Charlie Haden

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About Charlie Haden

Charlie Haden emerged from America’s heartland to exert a deceptively understated yet outsize influence on jazz history. Born in Shenandoah, IA, in 1937, Haden first sang in the Haden Family country band at the age of two. He discovered Charlie Parker as a teenager and left for Los Angeles in 1957. There, he joined saxophonist Ornette Coleman’s groundbreaking quartet, reinventing the double bass as a prominent component of 1959’s harmonically liberated The Shape of Jazz to Come. After moving to New York, Haden added his warm tone and elegant simplicity to ensembles led by Denny Zeitlin and Keith Jarrett. He launched the proudly political Liberation Music Orchestra in 1969, joined other former Coleman band members as Old and New Dreams in 1976, and blended noir and nostalgia a decade later in his Quartet West. A passionate duettist, Haden won his first Grammy for 1997’s Beyond the Missouri Sky (Short Stories) with Pat Metheny, and two Latin Grammys for early-2000s collaborations with Cuban pianist Gonzalo Rubalcaba. Haden returned to his folk roots on 2008’s Rambling Boy, one of his final releases before his death in 2014.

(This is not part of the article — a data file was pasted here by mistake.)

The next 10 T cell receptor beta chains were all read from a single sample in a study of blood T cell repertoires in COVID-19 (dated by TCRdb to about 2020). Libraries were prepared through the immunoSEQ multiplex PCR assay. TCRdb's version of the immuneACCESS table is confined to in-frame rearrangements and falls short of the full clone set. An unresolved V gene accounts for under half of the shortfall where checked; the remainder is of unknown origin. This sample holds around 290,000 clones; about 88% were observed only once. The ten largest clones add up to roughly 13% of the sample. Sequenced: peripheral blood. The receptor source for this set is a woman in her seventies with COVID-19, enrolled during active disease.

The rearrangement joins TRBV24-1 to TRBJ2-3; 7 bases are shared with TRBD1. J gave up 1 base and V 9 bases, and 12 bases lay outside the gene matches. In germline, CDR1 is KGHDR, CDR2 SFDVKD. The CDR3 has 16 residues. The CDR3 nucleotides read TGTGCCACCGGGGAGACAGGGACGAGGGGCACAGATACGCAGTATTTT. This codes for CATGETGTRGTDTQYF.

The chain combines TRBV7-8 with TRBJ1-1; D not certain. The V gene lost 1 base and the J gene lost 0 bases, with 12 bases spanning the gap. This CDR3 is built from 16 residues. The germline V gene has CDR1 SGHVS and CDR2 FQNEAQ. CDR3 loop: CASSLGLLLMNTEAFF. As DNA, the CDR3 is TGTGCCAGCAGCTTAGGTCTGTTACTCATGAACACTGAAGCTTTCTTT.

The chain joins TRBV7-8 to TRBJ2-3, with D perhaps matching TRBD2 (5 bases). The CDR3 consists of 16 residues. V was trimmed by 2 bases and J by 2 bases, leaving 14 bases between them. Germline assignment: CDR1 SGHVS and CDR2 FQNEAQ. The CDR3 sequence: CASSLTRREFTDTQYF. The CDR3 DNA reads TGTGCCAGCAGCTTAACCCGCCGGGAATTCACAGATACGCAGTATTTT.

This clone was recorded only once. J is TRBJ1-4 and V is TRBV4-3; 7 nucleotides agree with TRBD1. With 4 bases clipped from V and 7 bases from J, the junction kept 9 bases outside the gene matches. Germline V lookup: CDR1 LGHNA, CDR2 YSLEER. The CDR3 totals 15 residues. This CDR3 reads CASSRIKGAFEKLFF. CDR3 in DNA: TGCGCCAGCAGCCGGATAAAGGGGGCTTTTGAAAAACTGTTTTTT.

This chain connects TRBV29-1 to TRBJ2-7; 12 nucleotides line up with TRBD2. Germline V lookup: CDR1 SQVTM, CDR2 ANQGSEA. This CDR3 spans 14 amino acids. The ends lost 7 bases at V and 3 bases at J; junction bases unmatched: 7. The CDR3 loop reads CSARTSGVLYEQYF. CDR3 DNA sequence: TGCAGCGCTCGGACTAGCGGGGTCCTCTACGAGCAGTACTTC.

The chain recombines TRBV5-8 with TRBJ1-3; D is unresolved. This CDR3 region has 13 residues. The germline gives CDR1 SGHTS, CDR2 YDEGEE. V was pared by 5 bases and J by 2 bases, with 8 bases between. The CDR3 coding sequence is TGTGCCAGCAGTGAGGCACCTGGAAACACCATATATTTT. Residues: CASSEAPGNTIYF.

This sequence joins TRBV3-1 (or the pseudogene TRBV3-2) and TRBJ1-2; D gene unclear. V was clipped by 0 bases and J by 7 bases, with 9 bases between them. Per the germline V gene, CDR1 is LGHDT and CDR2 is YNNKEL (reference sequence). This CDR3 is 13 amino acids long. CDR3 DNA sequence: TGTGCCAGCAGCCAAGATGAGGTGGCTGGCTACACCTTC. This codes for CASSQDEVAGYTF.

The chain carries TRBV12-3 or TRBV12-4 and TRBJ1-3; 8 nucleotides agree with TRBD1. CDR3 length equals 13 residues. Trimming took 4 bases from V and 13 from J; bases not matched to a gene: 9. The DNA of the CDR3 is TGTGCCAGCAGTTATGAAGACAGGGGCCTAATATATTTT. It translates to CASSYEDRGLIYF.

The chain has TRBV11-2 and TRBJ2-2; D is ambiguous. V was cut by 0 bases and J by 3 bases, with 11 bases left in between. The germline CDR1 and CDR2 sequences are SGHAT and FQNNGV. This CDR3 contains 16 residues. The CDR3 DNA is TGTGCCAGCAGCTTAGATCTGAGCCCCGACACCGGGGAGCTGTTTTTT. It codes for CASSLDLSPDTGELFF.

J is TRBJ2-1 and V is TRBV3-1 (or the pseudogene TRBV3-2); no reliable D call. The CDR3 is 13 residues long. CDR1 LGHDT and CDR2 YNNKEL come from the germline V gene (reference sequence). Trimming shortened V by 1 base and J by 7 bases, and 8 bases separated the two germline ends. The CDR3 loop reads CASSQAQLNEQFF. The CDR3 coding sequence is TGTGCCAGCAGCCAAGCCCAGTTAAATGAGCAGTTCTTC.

Shenandoah, IA, United States
6 August 1937

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